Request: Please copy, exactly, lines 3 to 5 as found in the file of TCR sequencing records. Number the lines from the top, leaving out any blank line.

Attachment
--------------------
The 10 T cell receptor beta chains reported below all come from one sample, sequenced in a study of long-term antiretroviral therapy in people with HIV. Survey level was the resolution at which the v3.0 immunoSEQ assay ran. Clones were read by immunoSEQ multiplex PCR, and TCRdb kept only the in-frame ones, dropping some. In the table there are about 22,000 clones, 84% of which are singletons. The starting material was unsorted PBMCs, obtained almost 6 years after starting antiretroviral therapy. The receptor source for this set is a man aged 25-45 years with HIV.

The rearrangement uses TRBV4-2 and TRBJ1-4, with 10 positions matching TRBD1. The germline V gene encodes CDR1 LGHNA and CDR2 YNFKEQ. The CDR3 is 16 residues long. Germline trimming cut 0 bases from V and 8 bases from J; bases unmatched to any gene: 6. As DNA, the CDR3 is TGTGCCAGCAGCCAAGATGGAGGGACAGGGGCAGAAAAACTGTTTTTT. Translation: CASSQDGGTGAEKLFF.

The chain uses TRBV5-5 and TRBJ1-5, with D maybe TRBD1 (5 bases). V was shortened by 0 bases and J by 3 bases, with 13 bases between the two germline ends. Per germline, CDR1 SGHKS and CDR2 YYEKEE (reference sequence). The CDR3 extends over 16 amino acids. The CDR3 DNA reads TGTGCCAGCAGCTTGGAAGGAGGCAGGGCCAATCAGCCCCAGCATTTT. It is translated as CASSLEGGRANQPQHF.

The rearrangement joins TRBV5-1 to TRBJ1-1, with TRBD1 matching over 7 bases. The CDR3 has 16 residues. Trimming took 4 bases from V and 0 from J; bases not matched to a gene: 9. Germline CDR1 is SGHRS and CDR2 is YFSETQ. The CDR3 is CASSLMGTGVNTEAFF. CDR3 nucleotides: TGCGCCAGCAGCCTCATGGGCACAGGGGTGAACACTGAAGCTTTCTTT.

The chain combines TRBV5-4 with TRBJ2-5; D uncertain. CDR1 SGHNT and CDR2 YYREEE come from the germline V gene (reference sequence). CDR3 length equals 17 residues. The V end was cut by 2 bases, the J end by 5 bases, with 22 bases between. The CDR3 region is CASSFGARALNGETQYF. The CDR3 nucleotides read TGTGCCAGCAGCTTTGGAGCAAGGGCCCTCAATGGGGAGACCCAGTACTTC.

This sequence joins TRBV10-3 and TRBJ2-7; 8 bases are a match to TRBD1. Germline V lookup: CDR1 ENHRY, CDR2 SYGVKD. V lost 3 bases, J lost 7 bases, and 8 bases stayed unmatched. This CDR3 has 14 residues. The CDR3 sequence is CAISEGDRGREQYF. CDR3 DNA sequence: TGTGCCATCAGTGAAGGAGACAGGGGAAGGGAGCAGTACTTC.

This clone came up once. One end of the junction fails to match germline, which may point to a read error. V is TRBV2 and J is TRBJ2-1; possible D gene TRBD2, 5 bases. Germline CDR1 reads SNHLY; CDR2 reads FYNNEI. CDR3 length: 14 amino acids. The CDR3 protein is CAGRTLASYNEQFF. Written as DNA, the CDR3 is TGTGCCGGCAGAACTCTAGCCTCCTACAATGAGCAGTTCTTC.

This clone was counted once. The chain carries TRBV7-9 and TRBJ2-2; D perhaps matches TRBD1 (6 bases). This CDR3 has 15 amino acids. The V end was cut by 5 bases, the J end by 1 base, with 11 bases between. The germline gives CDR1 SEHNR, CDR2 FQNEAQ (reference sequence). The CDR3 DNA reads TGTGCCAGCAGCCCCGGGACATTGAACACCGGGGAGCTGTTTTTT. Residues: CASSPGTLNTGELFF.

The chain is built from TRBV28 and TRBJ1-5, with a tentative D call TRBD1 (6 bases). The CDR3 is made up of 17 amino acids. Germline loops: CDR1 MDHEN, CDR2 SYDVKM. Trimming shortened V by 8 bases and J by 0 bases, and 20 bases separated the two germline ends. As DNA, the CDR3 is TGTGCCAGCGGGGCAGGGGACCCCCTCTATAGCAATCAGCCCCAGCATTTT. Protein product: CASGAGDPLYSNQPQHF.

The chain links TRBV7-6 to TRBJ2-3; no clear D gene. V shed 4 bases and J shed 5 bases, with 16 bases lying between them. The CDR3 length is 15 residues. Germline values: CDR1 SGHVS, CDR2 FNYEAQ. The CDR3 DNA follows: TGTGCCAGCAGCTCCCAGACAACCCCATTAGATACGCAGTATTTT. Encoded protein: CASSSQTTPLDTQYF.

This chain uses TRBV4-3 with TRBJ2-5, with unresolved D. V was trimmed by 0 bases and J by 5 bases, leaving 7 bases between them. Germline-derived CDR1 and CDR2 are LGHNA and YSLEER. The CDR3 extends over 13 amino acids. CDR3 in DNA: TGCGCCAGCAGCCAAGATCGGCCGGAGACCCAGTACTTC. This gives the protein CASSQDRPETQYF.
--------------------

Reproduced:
The chain uses TRBV5-5 and TRBJ1-5, with D maybe TRBD1 (5 bases). V was shortened by 0 bases and J by 3 bases, with 13 bases between the two germline ends. Per germline, CDR1 SGHKS and CDR2 YYEKEE (reference sequence). The CDR3 extends over 16 amino acids. The CDR3 DNA reads TGTGCCAGCAGCTTGGAAGGAGGCAGGGCCAATCAGCCCCAGCATTTT. It is translated as CASSLEGGRANQPQHF.

The rearrangement joins TRBV5-1 to TRBJ1-1, with TRBD1 matching over 7 bases. The CDR3 has 16 residues. Trimming took 4 bases from V and 0 from J; bases not matched to a gene: 9. Germline CDR1 is SGHRS and CDR2 is YFSETQ. The CDR3 is CASSLMGTGVNTEAFF. CDR3 nucleotides: TGCGCCAGCAGCCTCATGGGCACAGGGGTGAACACTGAAGCTTTCTTT.

The chain combines TRBV5-4 with TRBJ2-5; D uncertain. CDR1 SGHNT and CDR2 YYREEE come from the germline V gene (reference sequence). CDR3 length equals 17 residues. The V end was cut by 2 bases, the J end by 5 bases, with 22 bases between. The CDR3 region is CASSFGARALNGETQYF. The CDR3 nucleotides read TGTGCCAGCAGCTTTGGAGCAAGGGCCCTCAATGGGGAGACCCAGTACTTC.